Thermal Conductivity Measurements of Metal Hydrides as High Temperature Heat Storage Materials under Operating Conditions

Albert, Rene GND

In this work, the effective thermal conductivity measurements of magnesium-based metal hydrides for heat storage at high temperatures are discussed. To perform measurements under operating conditions measurement autoclaves have been developed which withstand temperatures up to 550 C and hydrogen gas pressure up to 100 bar.
Such an autoclave facilitates a Transient Plane Source (TPS) sensor in order to perform thermal conductivity measurements of the high-temperature metal hydrides. The challenge in developing the thermal conductivity measurement autoclave is the electrical connection from the sensor, embedded in a powder bed of highly reactive High-Temperature Metal Hydride (HTMH) under high hydrogen gas pressure and high temperature to the TPS 2500 S Hot Disk Thermal Constants Analyser was successfully accomplished.
Additionally, the investigation of the thermal conductivity of packed beds of magnesium particles under hydrogen pressure showed that the Eective Thermal Conductivity (ETC) of a particle bed of smaller particles are more susceptible to the change of the gas pressure than a the ETC of a particle bed of larger particles. Increasing the packing density increases the ETC, regardless the gas pressure. Investigated magnesium hydride was purchased and nickel activated magnesium hydride and magnesium iron hydride were thermally prepared by hydrogenation under gas pressure and temperatures above 350 C. The measured ETC shows a dependency on the sample temperature and a strong dependency on the gas pressure, which is caused by the Smoluchowski effect. At temperatures above 300 °C the above mentioned metal hydrides dehydrogenate once the gas pressure is below the equilibrium pressure.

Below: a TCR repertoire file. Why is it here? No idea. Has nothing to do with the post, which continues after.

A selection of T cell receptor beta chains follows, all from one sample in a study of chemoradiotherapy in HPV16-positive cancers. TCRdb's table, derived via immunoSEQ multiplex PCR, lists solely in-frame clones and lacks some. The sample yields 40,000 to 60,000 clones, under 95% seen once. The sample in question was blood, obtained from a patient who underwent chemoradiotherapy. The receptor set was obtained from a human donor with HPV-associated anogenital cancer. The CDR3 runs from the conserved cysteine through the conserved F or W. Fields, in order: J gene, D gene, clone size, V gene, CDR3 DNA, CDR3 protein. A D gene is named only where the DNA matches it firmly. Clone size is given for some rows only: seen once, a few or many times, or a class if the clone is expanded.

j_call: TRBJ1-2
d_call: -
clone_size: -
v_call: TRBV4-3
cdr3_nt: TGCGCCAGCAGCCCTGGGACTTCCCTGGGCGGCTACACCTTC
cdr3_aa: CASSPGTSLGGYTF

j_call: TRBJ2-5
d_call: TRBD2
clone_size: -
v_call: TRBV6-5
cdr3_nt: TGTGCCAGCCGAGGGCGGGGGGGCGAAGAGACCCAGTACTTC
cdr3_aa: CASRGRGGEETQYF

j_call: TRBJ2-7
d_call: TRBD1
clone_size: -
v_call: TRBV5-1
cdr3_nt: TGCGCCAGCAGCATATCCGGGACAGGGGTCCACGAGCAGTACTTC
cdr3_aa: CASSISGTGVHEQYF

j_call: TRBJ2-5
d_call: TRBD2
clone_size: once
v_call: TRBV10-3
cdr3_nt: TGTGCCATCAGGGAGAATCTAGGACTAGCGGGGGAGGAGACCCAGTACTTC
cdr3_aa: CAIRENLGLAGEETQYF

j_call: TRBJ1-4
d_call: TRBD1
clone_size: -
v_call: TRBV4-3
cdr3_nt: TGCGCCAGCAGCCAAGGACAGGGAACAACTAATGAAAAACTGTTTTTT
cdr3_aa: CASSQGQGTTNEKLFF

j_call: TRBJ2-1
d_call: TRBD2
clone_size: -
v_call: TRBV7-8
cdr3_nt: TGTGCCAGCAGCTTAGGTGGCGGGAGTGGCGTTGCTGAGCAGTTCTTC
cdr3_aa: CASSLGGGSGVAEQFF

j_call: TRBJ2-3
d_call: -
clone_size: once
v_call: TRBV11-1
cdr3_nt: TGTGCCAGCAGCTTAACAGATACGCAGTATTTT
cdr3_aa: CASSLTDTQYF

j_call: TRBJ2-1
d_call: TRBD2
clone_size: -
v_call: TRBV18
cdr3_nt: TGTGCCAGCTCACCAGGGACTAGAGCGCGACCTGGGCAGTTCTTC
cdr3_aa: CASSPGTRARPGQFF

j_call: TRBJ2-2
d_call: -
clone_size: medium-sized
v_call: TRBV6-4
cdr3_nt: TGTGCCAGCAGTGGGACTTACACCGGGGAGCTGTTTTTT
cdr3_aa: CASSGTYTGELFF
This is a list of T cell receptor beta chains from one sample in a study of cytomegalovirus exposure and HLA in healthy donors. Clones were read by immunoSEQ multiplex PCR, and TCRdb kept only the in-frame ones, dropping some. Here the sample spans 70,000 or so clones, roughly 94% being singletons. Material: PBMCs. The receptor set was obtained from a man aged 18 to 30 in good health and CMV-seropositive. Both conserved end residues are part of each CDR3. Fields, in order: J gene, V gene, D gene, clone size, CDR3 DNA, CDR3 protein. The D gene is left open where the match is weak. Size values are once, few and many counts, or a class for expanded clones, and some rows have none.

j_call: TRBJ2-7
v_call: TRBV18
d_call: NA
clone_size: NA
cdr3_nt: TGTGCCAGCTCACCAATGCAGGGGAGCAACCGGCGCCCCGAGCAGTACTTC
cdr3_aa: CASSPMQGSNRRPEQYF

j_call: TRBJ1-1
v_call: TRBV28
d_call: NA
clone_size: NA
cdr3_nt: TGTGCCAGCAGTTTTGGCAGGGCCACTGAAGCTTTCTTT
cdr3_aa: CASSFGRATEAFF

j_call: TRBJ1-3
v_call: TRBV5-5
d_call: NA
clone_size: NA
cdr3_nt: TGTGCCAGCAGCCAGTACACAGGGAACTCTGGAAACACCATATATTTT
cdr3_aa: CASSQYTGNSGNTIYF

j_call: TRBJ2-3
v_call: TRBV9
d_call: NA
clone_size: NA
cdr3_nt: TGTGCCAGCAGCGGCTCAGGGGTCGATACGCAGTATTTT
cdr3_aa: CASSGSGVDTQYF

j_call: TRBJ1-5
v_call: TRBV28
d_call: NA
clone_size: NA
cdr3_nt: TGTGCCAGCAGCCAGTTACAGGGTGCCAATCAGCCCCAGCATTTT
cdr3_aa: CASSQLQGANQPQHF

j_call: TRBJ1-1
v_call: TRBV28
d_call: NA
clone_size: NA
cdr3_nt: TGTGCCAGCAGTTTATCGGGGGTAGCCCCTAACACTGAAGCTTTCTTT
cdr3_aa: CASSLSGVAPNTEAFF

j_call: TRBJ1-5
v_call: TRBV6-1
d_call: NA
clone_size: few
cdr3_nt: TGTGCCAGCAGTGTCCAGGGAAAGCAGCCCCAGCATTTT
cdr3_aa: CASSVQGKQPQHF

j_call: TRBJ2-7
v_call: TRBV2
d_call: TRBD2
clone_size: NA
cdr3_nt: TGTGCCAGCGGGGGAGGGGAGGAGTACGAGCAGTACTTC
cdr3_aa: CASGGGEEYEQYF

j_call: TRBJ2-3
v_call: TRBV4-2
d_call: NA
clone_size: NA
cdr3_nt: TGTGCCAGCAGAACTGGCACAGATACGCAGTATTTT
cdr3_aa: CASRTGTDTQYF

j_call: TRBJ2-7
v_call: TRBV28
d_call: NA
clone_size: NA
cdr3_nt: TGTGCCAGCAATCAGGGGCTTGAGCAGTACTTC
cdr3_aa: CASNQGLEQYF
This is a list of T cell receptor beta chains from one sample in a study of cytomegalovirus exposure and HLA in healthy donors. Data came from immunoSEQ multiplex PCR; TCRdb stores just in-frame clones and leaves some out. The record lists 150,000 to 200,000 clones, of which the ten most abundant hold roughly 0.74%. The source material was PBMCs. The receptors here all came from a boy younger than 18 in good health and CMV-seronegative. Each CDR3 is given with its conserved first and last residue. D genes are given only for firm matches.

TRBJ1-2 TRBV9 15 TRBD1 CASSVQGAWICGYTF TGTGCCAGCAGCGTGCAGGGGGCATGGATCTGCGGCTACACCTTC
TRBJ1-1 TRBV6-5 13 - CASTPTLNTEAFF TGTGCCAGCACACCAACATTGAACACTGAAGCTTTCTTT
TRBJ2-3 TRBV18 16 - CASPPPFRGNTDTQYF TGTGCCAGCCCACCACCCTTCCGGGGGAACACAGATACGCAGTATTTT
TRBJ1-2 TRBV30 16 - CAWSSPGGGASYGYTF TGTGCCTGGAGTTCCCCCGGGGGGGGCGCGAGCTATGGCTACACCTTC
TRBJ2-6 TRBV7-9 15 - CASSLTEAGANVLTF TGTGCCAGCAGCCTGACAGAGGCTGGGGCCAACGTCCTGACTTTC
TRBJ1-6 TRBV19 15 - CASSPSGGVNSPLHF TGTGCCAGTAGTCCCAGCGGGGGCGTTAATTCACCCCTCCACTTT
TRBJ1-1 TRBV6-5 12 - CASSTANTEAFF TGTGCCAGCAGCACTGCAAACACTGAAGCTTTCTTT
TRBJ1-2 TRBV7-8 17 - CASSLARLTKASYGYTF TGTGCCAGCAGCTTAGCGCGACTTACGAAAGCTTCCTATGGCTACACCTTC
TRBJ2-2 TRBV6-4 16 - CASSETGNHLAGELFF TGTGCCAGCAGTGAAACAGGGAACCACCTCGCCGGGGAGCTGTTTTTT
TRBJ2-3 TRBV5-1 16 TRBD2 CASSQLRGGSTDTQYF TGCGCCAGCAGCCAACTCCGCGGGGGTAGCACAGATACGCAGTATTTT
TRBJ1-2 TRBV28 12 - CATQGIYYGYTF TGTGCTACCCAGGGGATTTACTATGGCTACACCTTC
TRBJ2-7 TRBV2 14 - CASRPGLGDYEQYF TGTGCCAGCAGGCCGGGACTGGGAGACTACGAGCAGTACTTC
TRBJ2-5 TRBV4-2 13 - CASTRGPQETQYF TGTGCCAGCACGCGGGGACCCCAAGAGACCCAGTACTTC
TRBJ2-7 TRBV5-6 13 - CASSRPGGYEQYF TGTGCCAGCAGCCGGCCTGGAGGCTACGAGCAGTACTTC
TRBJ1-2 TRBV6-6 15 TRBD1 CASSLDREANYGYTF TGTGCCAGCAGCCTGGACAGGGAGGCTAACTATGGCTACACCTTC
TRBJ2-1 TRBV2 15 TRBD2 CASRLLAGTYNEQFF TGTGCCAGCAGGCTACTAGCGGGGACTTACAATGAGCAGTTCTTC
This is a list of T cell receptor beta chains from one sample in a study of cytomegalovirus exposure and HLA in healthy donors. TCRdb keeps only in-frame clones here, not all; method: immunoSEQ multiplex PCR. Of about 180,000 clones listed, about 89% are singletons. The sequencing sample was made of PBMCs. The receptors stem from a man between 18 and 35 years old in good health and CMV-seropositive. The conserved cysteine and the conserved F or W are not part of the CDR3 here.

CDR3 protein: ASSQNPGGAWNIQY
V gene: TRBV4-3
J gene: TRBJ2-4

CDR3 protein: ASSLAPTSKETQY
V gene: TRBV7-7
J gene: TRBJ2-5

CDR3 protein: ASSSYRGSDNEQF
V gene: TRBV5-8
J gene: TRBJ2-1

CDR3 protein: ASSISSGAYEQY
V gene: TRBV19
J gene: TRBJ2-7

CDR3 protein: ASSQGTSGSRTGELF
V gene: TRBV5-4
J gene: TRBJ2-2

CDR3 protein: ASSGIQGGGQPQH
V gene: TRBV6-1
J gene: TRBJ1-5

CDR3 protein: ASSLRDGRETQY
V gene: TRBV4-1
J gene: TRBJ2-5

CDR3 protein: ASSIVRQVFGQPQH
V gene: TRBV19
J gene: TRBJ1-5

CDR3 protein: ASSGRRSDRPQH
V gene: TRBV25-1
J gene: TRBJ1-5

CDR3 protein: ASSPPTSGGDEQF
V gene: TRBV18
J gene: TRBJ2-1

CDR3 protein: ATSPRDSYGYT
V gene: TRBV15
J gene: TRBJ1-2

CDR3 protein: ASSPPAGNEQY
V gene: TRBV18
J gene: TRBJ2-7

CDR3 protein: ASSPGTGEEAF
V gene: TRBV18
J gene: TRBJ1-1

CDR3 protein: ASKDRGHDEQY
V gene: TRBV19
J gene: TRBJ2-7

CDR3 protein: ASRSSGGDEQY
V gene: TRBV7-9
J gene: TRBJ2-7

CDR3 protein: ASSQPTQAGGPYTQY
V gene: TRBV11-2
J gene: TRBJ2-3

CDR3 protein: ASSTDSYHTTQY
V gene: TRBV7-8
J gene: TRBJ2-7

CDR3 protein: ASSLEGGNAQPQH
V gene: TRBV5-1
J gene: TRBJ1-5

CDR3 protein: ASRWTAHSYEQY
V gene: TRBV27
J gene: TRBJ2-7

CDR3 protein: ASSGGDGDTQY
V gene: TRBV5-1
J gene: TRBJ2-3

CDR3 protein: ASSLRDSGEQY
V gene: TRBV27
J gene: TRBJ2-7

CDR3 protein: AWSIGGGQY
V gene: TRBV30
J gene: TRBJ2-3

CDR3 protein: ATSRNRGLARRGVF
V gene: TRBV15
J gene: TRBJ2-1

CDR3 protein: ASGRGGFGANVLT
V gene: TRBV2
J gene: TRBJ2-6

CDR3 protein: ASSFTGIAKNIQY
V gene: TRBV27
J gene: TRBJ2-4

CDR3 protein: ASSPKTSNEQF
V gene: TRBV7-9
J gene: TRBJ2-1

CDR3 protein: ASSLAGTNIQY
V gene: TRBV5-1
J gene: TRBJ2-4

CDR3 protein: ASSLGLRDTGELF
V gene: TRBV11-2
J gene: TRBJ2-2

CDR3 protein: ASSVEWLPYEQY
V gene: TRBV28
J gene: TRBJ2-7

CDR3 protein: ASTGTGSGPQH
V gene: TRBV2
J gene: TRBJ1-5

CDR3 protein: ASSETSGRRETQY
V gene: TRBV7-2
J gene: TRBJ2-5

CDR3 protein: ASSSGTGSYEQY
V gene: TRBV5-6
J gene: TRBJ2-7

The thermal conductivity strongly depends on the state of the metal hydride. In dehydrogenated state the ETC values are higher and more strongly dependent on the gas pressure, which is caused by the decreased particle size of dehydrogenated metal hydrides compared to the full hydrogenated metal hydrides. Running a hydrogenation and dehydrogenation cycle test of nickel activated magnesium hydride for more than 450 cycles shows a tremendous enhancement of the measured ETC.

The maximum value for dehydrogenated nickel activated magnesium hydrides was found to be at above 8Wm-1 K-1 at 15 bar, 400 °C and after 201 cycles. Investigation by electron microscopy presents a percolated network of dehydrogenated magnesium hydride particles which were formed by coalescence and coarsening during the dehydrogenation steps and which are responsible for this enhanced thermal conductivity. Performing ETC measurements on magnesium iron hydride showed that the thermal conductivity does not change with an increasing cycle number of de/-hydrogenation.
The fact that the iron and magnesium are immiscible and do not form any alloys under these conditions are responsible for the absence of a formation of a percolated network.
Therefore, no change of the ETC with increasing cycle number can be observed.

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Albert, R., 2020. Thermal Conductivity Measurements of Metal Hydrides as High Temperature Heat Storage Materials under Operating Conditions. https://doi.org/10.17185/duepublico/71295
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